South Sudan Refugees Stuck in Limbo, Face Tough Choice
Surrounded by piles of furniture and blackboards in a makeshift home on the banks of the Nile, Mary Venerato Laki does her best to try to teach the children at a camp in the port town of Renk.
Some people have waited for up to two years for the government and aid agencies in South Sudan to take them downstream to new homes. Laki is among those waiting. “They said there will be steamers [ships] coming to collect us. They used to tell us like that. That we will be going, we be going. But until now we are waiting,” she said.
Some 20,000 people are stuck here with no schools and a lack of health services and food. Many are alone and have to guard the family’s worldly possessions, which are considered a safer investment than money.
“Our money in the north, they don’t use [it] in the south. Many of the people, the little money they have, they bought things, so that if they bring money, it will be taken on the way. This is why the boat has to come to take the things,” said Laki.
But after a territorial dispute that almost brought Sudan and South Sudan to war again, and caused the north to close the border, the new nation halted oil production, cutting off its economic lifeline.
Shelving its $16 million commitment to bring people back, local authorities in Upper Nile state caused further delays by trying to impose a tax on the aid agency barges taking people south.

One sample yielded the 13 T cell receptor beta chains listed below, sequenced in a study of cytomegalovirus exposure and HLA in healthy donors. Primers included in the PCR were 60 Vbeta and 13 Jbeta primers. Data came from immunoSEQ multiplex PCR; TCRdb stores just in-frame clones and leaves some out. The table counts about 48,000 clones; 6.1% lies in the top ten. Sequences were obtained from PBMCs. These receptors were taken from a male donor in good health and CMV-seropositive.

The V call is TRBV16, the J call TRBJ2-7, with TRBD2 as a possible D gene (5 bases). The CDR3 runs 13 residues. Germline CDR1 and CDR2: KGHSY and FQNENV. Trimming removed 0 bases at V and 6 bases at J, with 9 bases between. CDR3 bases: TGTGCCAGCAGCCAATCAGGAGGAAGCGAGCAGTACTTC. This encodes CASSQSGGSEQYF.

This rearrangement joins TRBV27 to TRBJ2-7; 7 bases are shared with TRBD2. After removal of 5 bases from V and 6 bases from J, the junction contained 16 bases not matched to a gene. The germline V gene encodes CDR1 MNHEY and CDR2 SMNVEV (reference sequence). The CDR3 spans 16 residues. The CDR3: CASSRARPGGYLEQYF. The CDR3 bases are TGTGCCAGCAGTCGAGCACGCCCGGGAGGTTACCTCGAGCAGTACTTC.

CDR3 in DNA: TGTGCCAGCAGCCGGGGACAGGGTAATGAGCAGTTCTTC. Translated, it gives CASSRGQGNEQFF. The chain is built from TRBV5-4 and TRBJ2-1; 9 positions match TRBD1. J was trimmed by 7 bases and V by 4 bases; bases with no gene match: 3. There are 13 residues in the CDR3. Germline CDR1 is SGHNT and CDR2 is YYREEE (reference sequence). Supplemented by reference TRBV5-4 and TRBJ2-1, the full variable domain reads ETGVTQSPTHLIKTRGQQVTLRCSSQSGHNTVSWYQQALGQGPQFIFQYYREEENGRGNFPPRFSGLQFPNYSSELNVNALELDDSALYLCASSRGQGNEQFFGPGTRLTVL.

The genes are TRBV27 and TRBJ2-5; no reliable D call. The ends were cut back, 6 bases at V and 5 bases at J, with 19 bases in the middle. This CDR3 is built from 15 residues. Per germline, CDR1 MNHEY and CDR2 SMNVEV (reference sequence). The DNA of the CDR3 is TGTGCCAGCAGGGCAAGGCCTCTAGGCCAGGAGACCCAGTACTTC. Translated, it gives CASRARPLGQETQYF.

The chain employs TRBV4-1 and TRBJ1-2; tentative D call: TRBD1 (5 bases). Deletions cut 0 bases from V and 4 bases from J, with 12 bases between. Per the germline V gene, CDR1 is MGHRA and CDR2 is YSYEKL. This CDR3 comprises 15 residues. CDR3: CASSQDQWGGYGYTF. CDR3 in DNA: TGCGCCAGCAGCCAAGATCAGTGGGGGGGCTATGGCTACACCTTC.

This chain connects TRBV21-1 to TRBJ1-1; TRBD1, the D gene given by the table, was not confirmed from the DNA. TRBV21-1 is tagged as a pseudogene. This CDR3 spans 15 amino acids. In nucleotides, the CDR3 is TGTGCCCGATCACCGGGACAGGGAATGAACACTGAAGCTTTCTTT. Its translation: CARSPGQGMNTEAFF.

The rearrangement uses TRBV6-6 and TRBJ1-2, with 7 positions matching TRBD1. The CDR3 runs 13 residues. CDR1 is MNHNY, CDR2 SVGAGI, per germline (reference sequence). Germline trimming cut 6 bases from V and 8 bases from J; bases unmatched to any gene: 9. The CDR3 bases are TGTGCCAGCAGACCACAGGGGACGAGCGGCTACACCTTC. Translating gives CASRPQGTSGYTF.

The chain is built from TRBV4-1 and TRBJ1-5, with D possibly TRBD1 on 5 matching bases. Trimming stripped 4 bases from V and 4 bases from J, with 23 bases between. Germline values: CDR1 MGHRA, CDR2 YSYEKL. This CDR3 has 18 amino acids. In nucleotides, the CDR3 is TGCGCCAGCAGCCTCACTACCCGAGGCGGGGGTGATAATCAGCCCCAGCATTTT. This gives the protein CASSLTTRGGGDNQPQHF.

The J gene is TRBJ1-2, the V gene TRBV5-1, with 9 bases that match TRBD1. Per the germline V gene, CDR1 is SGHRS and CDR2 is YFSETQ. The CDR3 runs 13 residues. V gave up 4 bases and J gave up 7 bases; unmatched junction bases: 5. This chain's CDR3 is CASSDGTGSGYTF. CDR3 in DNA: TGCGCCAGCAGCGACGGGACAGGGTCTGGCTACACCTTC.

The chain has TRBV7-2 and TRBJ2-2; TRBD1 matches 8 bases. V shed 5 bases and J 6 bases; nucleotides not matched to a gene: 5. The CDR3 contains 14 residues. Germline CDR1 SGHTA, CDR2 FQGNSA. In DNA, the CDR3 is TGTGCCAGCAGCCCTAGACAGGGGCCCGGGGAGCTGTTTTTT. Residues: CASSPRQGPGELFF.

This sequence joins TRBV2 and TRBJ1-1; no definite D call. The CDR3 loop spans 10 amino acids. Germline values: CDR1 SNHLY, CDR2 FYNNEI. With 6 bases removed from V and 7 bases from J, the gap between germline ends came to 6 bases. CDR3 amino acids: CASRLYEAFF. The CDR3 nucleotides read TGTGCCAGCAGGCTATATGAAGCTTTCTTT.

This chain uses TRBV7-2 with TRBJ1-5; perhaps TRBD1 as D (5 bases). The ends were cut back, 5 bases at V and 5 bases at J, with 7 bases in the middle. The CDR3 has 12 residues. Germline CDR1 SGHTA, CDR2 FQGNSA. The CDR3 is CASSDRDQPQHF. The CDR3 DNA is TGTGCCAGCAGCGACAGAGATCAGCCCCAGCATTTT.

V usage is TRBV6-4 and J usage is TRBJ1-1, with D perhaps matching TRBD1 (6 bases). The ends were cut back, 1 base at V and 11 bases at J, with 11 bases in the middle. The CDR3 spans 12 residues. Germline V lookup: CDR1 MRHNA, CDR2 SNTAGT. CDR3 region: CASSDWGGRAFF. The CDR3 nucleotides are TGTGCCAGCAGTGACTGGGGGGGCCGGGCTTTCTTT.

The U.N.-funded International Organization for Migration, or IOM, has helped transport just 40,000 people out of some 700,000 returnees since November 2010.
But the U.N. humanitarian coordinator for South Sudan, Toby Lanzer, says the IOM cannot afford to transport what it estimates is 30 cubic feet of luggage per person.
“We’re talking about a multimillion-dollar operation. On average it’s about $1,000 per person, and we’ve got about 20,00 people here, so you do the math. There simply isn’t the money to move all of these people and their luggage,” he said.
Lanzer says the time has come to make tough choices. “If you do want to move home, one thing is clear: it’s going to be really hard for the government or the U.N. to help move a few people with 30 cubic meters of luggage. I think a lot of the luggage is going to need to be sold off or donated and that will generate some income which will help people start afresh,” he said.
The chairperson of the state-run Relief and Rehabilitation Commission, Peter Lam Both, says an estimated quarter-million people still in Sudan might want to come south.
With 40,000 already living in makeshift camps and poor conditions in Khartoum, Renk’s resources could soon be stretched even further. Both says tough choices on resettlement and repossession are looming.
“We’ve said to them, ‘You need to sell some of these luggage because some of them are not really in good shape. Once you pack up things for two years and you put them in one place you will never expect them to remain in good condition the way you put them before.’ We have said, ‘You need to sell them so when you get to your final destination you will be able to purchase for yourself some new materials wherever you are going,” he said.
But for widow Mary Venerato Laki, whose siblings and parents all died, selling the family’s fortune – meant to provide for four orphaned nieces who are already in Juba – is a sacrifice she cannot face.